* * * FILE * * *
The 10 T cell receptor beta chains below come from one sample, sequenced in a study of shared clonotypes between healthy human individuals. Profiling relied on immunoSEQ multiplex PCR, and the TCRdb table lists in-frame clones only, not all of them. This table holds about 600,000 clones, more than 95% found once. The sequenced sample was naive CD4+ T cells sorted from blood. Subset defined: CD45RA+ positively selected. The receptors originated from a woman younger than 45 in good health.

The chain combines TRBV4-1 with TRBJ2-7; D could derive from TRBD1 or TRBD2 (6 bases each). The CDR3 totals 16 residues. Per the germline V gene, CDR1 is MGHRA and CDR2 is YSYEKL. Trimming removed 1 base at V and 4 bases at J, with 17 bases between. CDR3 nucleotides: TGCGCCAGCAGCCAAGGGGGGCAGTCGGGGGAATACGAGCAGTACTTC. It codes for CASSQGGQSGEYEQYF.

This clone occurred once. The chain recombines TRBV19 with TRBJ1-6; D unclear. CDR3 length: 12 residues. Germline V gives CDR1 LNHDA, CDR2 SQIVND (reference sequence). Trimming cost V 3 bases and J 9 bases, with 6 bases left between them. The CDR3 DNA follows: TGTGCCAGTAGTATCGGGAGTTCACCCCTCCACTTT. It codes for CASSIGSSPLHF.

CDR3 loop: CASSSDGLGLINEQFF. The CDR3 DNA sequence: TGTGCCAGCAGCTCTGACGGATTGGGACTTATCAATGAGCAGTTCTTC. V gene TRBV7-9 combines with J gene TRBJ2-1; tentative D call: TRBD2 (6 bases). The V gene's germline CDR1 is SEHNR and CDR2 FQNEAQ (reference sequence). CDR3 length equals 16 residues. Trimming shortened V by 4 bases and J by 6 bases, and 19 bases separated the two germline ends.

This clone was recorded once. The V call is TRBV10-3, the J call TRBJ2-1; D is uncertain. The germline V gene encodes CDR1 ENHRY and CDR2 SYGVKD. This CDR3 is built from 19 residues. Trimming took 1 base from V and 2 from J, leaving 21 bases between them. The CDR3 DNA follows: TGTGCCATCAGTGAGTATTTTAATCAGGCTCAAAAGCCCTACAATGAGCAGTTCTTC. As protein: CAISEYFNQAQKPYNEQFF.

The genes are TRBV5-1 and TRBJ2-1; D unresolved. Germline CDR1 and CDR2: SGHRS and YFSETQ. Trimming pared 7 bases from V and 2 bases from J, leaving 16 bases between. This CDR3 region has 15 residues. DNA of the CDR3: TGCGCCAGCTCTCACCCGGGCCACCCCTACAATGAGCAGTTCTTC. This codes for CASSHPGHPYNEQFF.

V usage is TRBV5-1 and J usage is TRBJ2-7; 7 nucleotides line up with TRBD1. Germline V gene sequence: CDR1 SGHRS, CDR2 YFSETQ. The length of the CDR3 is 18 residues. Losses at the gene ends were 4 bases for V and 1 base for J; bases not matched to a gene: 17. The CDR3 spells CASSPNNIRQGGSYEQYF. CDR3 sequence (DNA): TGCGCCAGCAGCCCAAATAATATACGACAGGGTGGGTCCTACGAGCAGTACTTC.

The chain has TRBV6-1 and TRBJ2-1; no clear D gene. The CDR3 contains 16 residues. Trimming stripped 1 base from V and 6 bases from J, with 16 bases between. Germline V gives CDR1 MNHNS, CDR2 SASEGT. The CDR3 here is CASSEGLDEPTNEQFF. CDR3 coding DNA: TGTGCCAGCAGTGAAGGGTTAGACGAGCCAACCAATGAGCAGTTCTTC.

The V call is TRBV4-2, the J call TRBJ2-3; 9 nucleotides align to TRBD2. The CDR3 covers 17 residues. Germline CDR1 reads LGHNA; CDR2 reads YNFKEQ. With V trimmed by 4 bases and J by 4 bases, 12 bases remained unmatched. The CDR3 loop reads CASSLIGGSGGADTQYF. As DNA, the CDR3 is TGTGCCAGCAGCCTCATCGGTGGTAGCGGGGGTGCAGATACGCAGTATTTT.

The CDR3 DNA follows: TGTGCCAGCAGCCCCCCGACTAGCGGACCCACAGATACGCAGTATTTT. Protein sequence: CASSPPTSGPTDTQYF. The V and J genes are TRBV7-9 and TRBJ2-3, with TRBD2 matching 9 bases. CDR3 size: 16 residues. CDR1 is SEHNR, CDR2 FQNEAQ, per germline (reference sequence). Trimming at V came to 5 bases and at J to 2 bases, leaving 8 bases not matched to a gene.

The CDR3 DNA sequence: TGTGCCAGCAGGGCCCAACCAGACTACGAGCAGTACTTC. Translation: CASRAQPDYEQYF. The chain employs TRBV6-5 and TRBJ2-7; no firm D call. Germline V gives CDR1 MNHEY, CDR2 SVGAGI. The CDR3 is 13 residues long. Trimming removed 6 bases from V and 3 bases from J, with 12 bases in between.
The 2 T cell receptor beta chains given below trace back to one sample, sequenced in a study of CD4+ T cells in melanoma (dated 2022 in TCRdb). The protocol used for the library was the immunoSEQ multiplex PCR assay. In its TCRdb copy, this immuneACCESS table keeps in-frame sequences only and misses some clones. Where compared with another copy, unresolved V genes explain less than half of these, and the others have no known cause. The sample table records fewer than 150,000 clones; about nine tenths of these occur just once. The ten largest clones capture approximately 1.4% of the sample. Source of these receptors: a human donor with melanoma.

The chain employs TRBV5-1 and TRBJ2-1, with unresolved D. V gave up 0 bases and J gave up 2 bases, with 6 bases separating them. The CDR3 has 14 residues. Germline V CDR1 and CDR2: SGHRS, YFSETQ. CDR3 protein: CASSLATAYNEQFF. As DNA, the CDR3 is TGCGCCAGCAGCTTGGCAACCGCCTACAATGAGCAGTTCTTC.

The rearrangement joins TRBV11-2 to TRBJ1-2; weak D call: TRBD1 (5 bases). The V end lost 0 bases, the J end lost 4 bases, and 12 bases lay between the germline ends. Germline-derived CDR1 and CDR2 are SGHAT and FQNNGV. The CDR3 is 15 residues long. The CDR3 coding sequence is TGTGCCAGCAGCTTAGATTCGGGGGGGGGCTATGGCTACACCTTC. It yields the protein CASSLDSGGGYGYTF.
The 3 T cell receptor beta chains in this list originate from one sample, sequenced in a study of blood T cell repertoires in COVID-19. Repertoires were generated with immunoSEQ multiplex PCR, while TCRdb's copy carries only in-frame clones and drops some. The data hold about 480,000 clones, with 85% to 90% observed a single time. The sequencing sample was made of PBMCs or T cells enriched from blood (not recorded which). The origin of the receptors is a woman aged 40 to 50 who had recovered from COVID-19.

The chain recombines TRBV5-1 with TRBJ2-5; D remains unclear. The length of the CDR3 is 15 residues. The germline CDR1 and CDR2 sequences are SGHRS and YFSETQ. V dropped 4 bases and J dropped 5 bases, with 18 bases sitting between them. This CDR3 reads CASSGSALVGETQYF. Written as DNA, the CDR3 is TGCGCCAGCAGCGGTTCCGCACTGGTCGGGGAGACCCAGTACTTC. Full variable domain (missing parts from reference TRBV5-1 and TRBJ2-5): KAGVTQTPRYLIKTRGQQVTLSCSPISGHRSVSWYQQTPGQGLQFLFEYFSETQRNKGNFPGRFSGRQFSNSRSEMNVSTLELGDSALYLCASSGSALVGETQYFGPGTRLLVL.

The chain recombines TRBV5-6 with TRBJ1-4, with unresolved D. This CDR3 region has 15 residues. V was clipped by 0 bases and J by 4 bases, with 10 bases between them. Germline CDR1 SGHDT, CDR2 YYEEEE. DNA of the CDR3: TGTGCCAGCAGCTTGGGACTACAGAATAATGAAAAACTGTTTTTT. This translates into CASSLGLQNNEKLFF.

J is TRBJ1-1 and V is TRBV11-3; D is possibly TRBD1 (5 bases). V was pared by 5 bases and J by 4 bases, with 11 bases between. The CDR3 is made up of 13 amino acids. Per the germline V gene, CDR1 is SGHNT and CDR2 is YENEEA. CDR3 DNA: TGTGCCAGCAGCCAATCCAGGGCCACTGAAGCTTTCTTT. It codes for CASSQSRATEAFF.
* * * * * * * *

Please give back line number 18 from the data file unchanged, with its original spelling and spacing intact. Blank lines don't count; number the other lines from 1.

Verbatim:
J is TRBJ1-1 and V is TRBV11-3; D is possibly TRBD1 (5 bases). V was pared by 5 bases and J by 4 bases, with 11 bases between. The CDR3 is made up of 13 amino acids. Per the germline V gene, CDR1 is SGHNT and CDR2 is YENEEA. CDR3 DNA: TGTGCCAGCAGCCAATCCAGGGCCACTGAAGCTTTCTTT. It codes for CASSQSRATEAFF.